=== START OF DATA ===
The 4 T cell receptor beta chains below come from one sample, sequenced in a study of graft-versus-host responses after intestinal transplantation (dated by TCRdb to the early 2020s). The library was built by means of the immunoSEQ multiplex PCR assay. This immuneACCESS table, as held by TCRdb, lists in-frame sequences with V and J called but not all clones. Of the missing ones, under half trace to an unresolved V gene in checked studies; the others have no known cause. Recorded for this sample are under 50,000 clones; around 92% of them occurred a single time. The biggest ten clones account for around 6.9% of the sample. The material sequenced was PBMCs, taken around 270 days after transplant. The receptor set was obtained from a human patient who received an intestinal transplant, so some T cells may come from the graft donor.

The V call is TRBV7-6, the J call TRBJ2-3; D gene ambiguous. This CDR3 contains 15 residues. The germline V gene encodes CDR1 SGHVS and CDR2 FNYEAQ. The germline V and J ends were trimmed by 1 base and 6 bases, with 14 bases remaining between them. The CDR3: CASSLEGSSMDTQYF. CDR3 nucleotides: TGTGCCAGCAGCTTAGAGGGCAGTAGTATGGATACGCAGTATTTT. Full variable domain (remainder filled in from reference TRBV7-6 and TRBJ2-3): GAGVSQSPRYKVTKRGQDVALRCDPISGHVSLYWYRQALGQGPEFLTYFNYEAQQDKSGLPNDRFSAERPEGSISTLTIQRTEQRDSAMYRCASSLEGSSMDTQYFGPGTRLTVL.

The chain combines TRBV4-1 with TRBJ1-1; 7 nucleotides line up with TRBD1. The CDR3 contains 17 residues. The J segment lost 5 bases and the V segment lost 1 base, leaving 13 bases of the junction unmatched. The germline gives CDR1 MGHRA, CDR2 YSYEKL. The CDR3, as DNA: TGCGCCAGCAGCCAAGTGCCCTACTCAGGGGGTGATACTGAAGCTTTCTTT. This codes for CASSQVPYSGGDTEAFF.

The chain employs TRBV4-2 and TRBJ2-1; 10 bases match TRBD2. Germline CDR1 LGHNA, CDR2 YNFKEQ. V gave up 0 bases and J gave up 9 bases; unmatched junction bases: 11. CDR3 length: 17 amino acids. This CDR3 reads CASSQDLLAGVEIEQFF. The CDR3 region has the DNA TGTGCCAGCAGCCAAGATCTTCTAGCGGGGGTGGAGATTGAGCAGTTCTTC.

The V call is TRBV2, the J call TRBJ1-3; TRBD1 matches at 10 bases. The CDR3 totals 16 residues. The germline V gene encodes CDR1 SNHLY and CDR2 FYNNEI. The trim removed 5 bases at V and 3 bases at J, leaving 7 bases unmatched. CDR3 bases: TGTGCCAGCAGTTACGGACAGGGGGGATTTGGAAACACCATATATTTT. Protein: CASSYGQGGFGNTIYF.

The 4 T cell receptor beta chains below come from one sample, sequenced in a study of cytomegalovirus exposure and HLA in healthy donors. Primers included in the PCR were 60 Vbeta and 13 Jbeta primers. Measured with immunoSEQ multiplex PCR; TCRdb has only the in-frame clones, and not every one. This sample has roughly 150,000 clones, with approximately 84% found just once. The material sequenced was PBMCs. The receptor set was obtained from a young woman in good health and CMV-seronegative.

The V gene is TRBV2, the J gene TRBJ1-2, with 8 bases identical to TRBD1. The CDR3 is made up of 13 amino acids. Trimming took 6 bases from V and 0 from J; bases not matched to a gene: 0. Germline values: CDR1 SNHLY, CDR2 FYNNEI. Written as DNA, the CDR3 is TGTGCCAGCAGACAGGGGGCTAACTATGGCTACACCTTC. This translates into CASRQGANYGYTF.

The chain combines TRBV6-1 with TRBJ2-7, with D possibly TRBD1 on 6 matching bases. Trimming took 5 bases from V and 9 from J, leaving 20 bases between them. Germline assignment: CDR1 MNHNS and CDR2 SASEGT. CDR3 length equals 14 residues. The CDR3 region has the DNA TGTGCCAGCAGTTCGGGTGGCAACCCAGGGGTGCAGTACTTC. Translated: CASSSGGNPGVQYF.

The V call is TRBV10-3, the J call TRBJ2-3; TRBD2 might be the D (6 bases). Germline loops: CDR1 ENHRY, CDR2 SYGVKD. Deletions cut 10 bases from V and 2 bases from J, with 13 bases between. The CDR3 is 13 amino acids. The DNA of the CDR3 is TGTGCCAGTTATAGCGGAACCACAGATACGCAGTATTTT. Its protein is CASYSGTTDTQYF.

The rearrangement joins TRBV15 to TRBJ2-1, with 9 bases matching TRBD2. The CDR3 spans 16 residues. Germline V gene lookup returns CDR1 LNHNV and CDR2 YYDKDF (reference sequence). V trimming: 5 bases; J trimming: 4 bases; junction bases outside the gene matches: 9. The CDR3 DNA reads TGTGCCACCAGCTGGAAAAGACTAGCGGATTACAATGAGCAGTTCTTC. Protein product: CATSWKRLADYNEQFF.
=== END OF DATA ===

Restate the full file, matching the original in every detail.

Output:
The 4 T cell receptor beta chains below come from one sample, sequenced in a study of graft-versus-host responses after intestinal transplantation (dated by TCRdb to the early 2020s). The library was built by means of the immunoSEQ multiplex PCR assay. This immuneACCESS table, as held by TCRdb, lists in-frame sequences with V and J called but not all clones. Of the missing ones, under half trace to an unresolved V gene in checked studies; the others have no known cause. Recorded for this sample are under 50,000 clones; around 92% of them occurred a single time. The biggest ten clones account for around 6.9% of the sample. The material sequenced was PBMCs, taken around 270 days after transplant. The receptor set was obtained from a human patient who received an intestinal transplant, so some T cells may come from the graft donor.

The V call is TRBV7-6, the J call TRBJ2-3; D gene ambiguous. This CDR3 contains 15 residues. The germline V gene encodes CDR1 SGHVS and CDR2 FNYEAQ. The germline V and J ends were trimmed by 1 base and 6 bases, with 14 bases remaining between them. The CDR3: CASSLEGSSMDTQYF. CDR3 nucleotides: TGTGCCAGCAGCTTAGAGGGCAGTAGTATGGATACGCAGTATTTT. Full variable domain (remainder filled in from reference TRBV7-6 and TRBJ2-3): GAGVSQSPRYKVTKRGQDVALRCDPISGHVSLYWYRQALGQGPEFLTYFNYEAQQDKSGLPNDRFSAERPEGSISTLTIQRTEQRDSAMYRCASSLEGSSMDTQYFGPGTRLTVL.

The chain combines TRBV4-1 with TRBJ1-1; 7 nucleotides line up with TRBD1. The CDR3 contains 17 residues. The J segment lost 5 bases and the V segment lost 1 base, leaving 13 bases of the junction unmatched. The germline gives CDR1 MGHRA, CDR2 YSYEKL. The CDR3, as DNA: TGCGCCAGCAGCCAAGTGCCCTACTCAGGGGGTGATACTGAAGCTTTCTTT. This codes for CASSQVPYSGGDTEAFF.

The chain employs TRBV4-2 and TRBJ2-1; 10 bases match TRBD2. Germline CDR1 LGHNA, CDR2 YNFKEQ. V gave up 0 bases and J gave up 9 bases; unmatched junction bases: 11. CDR3 length: 17 amino acids. This CDR3 reads CASSQDLLAGVEIEQFF. The CDR3 region has the DNA TGTGCCAGCAGCCAAGATCTTCTAGCGGGGGTGGAGATTGAGCAGTTCTTC.

The V call is TRBV2, the J call TRBJ1-3; TRBD1 matches at 10 bases. The CDR3 totals 16 residues. The germline V gene encodes CDR1 SNHLY and CDR2 FYNNEI. The trim removed 5 bases at V and 3 bases at J, leaving 7 bases unmatched. CDR3 bases: TGTGCCAGCAGTTACGGACAGGGGGGATTTGGAAACACCATATATTTT. Protein: CASSYGQGGFGNTIYF.

The 4 T cell receptor beta chains below come from one sample, sequenced in a study of cytomegalovirus exposure and HLA in healthy donors. Primers included in the PCR were 60 Vbeta and 13 Jbeta primers. Measured with immunoSEQ multiplex PCR; TCRdb has only the in-frame clones, and not every one. This sample has roughly 150,000 clones, with approximately 84% found just once. The material sequenced was PBMCs. The receptor set was obtained from a young woman in good health and CMV-seronegative.

The V gene is TRBV2, the J gene TRBJ1-2, with 8 bases identical to TRBD1. The CDR3 is made up of 13 amino acids. Trimming took 6 bases from V and 0 from J; bases not matched to a gene: 0. Germline values: CDR1 SNHLY, CDR2 FYNNEI. Written as DNA, the CDR3 is TGTGCCAGCAGACAGGGGGCTAACTATGGCTACACCTTC. This translates into CASRQGANYGYTF.

The chain combines TRBV6-1 with TRBJ2-7, with D possibly TRBD1 on 6 matching bases. Trimming took 5 bases from V and 9 from J, leaving 20 bases between them. Germline assignment: CDR1 MNHNS and CDR2 SASEGT. CDR3 length equals 14 residues. The CDR3 region has the DNA TGTGCCAGCAGTTCGGGTGGCAACCCAGGGGTGCAGTACTTC. Translated: CASSSGGNPGVQYF.

The V call is TRBV10-3, the J call TRBJ2-3; TRBD2 might be the D (6 bases). Germline loops: CDR1 ENHRY, CDR2 SYGVKD. Deletions cut 10 bases from V and 2 bases from J, with 13 bases between. The CDR3 is 13 amino acids. The DNA of the CDR3 is TGTGCCAGTTATAGCGGAACCACAGATACGCAGTATTTT. Its protein is CASYSGTTDTQYF.

The rearrangement joins TRBV15 to TRBJ2-1, with 9 bases matching TRBD2. The CDR3 spans 16 residues. Germline V gene lookup returns CDR1 LNHNV and CDR2 YYDKDF (reference sequence). V trimming: 5 bases; J trimming: 4 bases; junction bases outside the gene matches: 9. The CDR3 DNA reads TGTGCCACCAGCTGGAAAAGACTAGCGGATTACAATGAGCAGTTCTTC. Protein product: CATSWKRLADYNEQFF.